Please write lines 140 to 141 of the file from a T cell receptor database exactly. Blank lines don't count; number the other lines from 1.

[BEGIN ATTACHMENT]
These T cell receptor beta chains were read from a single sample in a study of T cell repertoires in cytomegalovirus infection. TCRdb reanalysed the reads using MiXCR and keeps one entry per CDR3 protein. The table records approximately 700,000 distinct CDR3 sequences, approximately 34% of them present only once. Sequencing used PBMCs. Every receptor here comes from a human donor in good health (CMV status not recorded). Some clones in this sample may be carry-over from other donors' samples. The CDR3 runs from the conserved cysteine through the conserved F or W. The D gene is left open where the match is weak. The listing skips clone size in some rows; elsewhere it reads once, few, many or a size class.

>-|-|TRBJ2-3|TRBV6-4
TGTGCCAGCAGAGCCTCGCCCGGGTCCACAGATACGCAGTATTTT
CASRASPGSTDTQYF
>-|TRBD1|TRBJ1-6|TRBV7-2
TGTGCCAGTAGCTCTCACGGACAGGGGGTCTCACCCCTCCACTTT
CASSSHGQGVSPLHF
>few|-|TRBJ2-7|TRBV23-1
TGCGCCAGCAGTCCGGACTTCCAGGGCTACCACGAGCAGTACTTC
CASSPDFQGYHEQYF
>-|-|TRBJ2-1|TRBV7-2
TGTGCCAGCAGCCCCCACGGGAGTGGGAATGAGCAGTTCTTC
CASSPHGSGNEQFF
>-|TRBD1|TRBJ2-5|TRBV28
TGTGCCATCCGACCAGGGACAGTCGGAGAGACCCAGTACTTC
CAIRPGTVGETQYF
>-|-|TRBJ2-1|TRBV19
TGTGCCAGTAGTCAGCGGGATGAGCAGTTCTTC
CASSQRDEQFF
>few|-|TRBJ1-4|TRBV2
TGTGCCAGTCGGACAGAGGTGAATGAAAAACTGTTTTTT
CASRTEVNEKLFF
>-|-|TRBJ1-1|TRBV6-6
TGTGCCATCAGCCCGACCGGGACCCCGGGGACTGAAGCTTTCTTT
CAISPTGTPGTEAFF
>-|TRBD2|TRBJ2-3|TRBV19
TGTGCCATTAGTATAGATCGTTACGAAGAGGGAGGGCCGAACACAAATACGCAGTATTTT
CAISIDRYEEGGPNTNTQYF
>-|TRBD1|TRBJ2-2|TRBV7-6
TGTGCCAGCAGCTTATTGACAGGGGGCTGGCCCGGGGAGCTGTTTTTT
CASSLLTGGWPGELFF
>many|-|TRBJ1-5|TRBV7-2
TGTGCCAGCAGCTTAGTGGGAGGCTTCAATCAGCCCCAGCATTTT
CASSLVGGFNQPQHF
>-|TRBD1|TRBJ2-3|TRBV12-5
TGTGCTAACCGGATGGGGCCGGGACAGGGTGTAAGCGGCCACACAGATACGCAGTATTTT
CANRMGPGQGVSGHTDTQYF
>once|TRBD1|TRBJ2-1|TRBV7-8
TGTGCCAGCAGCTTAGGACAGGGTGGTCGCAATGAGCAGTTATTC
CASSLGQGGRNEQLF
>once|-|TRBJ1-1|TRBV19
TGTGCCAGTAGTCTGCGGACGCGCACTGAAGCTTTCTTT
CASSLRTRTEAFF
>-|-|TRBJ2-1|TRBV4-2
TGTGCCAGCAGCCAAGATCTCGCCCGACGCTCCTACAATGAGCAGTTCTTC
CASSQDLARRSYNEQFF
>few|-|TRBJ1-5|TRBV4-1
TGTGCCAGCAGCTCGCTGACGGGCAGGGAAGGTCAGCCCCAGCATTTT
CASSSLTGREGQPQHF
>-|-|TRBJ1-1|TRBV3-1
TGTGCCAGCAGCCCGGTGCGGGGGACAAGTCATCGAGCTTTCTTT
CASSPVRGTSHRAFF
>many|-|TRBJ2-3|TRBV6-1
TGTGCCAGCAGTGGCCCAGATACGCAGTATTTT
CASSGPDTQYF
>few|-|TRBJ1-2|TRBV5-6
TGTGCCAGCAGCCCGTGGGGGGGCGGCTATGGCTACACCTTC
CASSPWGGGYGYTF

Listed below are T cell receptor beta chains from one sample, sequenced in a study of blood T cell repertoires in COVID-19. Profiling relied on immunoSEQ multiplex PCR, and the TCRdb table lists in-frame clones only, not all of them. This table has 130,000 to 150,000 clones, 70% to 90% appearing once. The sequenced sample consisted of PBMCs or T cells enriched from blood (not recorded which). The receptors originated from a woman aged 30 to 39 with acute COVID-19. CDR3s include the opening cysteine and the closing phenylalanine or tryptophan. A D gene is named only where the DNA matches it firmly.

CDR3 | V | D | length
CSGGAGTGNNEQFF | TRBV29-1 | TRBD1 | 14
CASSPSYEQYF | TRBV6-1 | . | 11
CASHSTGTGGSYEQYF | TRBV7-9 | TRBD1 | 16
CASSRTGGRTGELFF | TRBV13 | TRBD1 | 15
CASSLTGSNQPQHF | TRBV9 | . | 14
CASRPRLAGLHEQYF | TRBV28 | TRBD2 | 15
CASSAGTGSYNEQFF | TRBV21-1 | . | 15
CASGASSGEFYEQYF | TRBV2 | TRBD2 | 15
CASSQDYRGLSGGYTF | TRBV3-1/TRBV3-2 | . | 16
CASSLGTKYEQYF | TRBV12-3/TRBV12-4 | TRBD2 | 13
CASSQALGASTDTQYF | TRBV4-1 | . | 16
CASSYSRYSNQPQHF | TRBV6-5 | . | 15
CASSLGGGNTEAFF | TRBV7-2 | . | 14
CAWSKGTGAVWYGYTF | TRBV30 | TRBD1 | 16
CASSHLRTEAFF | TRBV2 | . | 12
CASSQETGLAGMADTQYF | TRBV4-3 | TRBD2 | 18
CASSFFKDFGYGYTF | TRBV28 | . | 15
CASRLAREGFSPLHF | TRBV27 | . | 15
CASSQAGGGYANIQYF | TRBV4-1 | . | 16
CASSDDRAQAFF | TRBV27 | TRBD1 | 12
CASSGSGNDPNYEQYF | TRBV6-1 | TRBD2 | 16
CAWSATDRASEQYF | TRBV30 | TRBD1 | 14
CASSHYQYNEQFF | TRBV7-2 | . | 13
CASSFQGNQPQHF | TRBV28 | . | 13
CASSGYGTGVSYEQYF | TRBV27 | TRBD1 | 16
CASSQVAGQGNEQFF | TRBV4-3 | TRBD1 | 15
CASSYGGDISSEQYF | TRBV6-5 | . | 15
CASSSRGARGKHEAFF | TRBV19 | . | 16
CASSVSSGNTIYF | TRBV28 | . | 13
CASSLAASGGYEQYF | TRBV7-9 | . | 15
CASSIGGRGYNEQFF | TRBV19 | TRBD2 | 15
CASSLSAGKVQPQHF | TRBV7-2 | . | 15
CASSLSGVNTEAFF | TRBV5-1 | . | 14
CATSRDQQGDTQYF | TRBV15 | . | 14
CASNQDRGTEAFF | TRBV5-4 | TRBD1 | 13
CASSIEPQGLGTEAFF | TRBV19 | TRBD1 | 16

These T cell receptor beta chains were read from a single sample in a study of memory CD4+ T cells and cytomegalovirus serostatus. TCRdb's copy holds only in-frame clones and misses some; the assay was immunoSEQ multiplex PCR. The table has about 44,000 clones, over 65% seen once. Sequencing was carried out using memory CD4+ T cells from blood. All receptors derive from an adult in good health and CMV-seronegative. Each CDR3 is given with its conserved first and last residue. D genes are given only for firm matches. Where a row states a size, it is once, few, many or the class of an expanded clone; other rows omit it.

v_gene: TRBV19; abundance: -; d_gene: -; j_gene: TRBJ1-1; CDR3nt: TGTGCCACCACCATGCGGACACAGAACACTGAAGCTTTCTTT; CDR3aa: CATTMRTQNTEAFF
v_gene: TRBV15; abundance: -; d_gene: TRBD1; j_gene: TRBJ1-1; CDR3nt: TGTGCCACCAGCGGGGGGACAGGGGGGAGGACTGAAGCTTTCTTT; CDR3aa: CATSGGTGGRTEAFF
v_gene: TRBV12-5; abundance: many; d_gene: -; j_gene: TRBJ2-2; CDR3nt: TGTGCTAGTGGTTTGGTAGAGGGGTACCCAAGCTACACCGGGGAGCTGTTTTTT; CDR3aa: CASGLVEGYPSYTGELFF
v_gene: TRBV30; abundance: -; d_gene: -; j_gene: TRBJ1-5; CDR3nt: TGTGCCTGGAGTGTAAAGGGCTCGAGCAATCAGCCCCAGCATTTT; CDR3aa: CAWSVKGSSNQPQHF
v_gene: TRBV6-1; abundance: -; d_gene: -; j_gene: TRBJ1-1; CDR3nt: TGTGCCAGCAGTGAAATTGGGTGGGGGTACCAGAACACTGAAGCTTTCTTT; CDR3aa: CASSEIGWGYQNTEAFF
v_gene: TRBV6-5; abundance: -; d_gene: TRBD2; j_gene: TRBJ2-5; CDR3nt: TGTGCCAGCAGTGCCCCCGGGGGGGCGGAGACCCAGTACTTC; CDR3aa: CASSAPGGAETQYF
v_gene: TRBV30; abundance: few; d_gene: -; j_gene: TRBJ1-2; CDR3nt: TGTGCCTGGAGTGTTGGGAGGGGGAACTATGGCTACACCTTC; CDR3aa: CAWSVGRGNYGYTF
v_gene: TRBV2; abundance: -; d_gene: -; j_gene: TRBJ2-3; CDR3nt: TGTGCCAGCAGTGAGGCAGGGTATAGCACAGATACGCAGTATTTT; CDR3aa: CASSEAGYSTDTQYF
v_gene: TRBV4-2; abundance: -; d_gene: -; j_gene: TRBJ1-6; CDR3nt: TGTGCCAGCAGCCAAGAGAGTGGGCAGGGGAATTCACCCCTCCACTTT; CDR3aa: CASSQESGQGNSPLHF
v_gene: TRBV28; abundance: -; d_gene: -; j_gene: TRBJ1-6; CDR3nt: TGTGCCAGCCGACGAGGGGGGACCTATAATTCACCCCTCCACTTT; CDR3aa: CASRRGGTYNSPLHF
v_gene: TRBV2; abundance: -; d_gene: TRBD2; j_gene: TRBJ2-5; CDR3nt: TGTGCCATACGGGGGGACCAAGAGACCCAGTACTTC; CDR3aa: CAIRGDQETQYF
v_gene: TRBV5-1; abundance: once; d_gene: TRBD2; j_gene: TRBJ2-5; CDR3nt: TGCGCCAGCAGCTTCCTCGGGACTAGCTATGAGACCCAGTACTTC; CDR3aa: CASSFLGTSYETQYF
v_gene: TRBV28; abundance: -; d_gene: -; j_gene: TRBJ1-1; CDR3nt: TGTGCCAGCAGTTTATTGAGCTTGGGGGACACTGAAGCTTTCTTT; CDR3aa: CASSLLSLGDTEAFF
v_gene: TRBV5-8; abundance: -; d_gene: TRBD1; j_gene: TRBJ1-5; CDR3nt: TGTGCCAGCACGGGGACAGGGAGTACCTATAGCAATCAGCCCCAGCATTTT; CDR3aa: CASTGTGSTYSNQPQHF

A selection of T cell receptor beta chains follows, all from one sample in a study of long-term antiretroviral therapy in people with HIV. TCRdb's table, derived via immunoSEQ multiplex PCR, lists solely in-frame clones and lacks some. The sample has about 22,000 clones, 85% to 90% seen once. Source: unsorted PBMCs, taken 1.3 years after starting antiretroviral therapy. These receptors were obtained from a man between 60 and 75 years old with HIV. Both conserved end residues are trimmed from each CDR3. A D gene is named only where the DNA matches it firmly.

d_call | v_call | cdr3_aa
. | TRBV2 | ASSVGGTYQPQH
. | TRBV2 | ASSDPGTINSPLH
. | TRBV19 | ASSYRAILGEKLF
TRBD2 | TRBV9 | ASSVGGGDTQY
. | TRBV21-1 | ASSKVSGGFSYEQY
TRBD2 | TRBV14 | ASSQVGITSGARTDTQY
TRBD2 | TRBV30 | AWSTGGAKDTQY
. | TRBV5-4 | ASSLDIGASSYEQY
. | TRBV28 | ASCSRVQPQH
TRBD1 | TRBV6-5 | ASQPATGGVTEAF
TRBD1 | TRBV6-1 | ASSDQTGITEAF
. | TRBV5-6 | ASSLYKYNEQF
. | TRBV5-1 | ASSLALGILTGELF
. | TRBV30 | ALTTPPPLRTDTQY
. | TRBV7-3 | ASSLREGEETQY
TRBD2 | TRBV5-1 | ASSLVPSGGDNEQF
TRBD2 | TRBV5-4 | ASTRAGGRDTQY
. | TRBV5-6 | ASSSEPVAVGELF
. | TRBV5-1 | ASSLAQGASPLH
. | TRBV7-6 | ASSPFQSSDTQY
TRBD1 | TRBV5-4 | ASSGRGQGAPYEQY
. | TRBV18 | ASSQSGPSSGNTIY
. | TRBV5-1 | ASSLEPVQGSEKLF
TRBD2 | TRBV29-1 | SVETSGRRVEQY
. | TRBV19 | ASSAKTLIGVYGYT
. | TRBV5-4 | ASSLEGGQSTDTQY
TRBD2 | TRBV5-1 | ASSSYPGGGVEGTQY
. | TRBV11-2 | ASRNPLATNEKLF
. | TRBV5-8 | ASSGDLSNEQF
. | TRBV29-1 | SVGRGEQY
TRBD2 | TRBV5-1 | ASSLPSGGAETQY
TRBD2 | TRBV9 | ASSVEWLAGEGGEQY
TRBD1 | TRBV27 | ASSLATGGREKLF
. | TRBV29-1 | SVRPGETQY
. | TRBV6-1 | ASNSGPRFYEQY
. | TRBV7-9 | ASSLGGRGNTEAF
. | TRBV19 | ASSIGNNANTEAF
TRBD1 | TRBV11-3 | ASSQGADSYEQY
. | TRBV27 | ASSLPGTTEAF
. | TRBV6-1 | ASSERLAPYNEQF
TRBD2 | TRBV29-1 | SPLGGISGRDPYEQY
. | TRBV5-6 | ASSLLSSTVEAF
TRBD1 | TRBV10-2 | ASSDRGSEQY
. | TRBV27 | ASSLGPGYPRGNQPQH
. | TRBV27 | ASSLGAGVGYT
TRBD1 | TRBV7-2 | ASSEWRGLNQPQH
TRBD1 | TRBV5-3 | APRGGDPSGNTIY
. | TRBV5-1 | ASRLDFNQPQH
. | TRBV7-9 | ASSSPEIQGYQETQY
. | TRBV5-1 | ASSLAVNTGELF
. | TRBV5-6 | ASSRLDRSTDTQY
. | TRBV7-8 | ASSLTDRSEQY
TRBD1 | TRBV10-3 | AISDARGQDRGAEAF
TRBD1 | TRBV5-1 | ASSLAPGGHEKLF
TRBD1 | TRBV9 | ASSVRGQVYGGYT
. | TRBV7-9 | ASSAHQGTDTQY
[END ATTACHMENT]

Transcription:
TRBD2 | TRBV5-1 | ASSSYPGGGVEGTQY
. | TRBV11-2 | ASRNPLATNEKLF